Route to DOM with wasm-unknown-unkonwn


Like many rustaceans, I am really keen to improve the wasm story, so that my whole stack can be in rust. Specifically, I want to be able to generate the necessary glue code to be able to convert the ECMAScript DOM API into a rust API.

My strategy is:

  1. Write an IDL parser
  2. Write some codegen for the necessary javascript and extern rust
  3. Run these on the DOM and HTML5 IDL fragments to generate bindings
  4. Stick the result in cargo if possible
  5. \o/

So far, I’ve converted the IDL production rules into a PEG grammar, next I need to create a data structure to hold the fragments, then I’m on to the codegen.

It’s quite a big job, so I’d probably benefit from some collaboration if anyone is interested? Also, please let me know if this is a stupid idea! Some of this functionality is relevant to browser code as well (e.g. Servo), so is there any prior work here?


I need help!

I’m currently creating my datastructures for storing the parsed IDL. Here is a simplified version of my problem:

I have the following structures

enum MyType {

#[derive(Hash, ...)]
enum SingleType {
    // ...
    Sequence(Box<MyType>) // PROBLEM!

The problem is that a sequence can be of a union type, but Hash is not implemented for HashSet, so this will not compile.

The solutions I can think of off the top of my head are

  1. Implement Hash manually (need to preserve order of elements in HashSet, in this case all my structs could implement Ord although this doesn’t really make semantic sense).
  2. I don’t have any other ideas. I could use some other data structure like a Vec and enforce uniqueness myself. This would complicate the types though.

Can anyone help! Here’s a previous thread about implementing Hash for HashSet.


I think that thread of mine is the current best answer - use BTreeSet and it will work out.


Webassembly runs in a browser, and it is faster than JavaScript. The combination of those two features is the only reason why anyone should consider using it for anything at all.

While you can write some gnarly glue code to get DOM to Webassembly, the result will generally be slightly slower code due to poor performance in the transitions between JavaScript and Webassembly.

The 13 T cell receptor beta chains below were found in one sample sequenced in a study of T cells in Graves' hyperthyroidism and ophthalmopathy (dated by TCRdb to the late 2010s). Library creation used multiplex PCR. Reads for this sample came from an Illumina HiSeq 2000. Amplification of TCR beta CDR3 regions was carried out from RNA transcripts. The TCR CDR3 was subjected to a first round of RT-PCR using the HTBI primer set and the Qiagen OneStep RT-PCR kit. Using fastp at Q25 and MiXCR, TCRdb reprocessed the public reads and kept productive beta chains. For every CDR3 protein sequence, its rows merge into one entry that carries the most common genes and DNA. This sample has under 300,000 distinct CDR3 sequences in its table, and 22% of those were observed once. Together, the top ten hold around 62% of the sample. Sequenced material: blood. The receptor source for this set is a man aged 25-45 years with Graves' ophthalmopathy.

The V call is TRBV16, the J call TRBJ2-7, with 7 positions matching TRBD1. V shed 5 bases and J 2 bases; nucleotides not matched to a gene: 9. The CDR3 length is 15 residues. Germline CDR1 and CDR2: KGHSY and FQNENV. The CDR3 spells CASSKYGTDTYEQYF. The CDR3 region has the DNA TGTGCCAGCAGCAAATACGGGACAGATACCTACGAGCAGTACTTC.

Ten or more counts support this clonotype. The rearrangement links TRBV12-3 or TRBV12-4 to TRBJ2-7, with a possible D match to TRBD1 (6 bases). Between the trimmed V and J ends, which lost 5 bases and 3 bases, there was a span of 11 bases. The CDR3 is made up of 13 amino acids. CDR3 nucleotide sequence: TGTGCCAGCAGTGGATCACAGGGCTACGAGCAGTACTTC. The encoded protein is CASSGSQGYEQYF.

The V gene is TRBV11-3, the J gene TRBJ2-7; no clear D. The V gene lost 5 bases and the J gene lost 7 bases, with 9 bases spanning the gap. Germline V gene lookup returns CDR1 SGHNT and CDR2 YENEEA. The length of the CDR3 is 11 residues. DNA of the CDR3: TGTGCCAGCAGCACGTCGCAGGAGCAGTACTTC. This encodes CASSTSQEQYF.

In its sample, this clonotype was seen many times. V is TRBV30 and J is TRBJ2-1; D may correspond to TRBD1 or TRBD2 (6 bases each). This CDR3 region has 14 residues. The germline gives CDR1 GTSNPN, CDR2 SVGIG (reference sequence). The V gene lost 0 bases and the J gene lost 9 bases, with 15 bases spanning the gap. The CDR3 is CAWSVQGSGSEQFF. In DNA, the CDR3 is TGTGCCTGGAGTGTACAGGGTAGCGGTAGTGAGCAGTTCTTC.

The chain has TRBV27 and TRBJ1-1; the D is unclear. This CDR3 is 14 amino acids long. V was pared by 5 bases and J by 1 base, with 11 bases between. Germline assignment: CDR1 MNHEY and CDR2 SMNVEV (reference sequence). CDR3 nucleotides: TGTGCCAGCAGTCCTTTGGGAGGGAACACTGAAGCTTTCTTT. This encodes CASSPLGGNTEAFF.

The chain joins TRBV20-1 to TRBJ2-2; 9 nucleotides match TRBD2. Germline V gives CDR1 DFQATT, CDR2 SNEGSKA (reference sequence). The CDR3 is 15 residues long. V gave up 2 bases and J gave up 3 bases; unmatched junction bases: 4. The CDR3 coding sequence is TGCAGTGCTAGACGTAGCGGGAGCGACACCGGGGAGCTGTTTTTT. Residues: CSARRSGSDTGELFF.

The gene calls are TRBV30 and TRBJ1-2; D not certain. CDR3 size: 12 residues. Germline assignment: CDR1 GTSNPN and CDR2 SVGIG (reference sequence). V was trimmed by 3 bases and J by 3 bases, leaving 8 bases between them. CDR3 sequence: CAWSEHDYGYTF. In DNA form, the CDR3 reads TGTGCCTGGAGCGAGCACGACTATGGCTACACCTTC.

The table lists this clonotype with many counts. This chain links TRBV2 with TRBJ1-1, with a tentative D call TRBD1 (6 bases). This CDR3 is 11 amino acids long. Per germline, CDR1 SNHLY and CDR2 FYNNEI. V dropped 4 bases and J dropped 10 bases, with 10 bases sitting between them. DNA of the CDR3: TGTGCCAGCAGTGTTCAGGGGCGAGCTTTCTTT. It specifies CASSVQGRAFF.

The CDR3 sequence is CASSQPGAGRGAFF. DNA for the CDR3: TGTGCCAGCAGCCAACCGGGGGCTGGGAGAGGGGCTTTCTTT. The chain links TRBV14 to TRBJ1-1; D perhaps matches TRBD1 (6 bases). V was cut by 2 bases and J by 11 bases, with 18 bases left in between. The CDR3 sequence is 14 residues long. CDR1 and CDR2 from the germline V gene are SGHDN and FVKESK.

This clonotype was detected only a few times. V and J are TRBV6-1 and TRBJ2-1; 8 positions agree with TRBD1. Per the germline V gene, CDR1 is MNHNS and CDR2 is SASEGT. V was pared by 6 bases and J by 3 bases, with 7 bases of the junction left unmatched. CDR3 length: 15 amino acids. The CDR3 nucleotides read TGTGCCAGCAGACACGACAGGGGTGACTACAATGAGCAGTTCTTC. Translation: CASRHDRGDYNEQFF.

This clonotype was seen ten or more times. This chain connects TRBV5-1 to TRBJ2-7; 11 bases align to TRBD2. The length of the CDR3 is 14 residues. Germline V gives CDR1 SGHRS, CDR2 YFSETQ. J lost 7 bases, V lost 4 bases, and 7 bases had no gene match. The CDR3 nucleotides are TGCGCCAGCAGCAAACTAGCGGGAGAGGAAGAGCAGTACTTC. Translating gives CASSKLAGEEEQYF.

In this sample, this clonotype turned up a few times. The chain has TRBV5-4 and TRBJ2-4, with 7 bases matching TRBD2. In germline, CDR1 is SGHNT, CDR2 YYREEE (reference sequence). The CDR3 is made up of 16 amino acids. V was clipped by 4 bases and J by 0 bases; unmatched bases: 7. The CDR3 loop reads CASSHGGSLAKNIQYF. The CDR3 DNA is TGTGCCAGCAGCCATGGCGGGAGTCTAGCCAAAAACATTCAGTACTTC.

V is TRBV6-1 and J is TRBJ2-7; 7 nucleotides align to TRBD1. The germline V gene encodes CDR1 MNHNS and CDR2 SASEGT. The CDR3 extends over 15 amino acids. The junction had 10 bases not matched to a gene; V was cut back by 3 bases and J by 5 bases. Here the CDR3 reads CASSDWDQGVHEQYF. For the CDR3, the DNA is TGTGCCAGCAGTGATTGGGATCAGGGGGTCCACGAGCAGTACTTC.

Simply writing your DOM interaction code in JavaScript gives you faster runtime performance and full garbage collection, whereas a piece of middleware like the one you suggest isn’t actually going to solve any practical problems, yet it is potentially a great source of bugs.


It seems that an IDL parser already exists (webidl-rs), wish I’d seen it before I wrote one :S.

I want to be able to write my whole web-app in rust - if it were faster as well that’s a bonus, but I’m not too unhappy if this isn’t the case. It means I can write code in a properly typed language, without having to worry about all the pitfalls of javascript, and I can share code between client and server (again I don’t want to use javascript).

There are many other reasons why writing client-side code in rust is superior to javascript. Here are a few

  1. RAII means memory leaks are much harder. I would expect the DOM to be owned by the browser, handing out references to code, similar to Rc. If you avoid storing these they will just get deallocated as they go out of scope and the browser will be able to manage the DOM efficiently.
  2. All the language warts on javascript. One null is bad enough, but js has 2! (null and undefined).
  3. In javascript you can do very fancy things with closures. Unfortunately they can be difficult to implement efficiently. Here’s an example (admittedly fixed).

This is more opinion than total fact, so I’d like to hear arguments against (and for) what I’m saying.

PS Generating bindings like this makes it easy to transition to some later direct api, you just change the codegen (assuming the API matches the IDL description somehow).

  1. You can’t have DOM references in Webassembly, so you have to string something together with JavaScript holding them for you, rich opportunities for leaking. As for leaking in JavaScript, it practically doesn’t happen, you’d have to be pretty deliberate about storing old references.
  2. Actually 3, you forgot explicitly defined as undefined, which is completely different from undefined.
  3. Yaaay, closures are great! Your reference hasn’t got anything to do with closures, that is just a browser bug in the new scoping feature.

In general, I don’t get why anyone would choose Rust’s pseudo-garbage-collection over real garbage collection if speed is not important. If you don’t like JavaScript, lots of other languages will both compile to JavaScript and run server code. Also, compiling to Webassembly instead of JavaScript is just another step of indirection when writing code that deals with the DOM.


@derekdreery, have you found stdweb yet? I think its exactly what you’re after. It just recently gained support for wasm32-unknown-unknown (before it required emscripten). It’s using a slightly different approach - the bindings are written manually using the help of an inline js! macro, so many APIs will be missing at the moment, but its rather trivial to add the ones you need.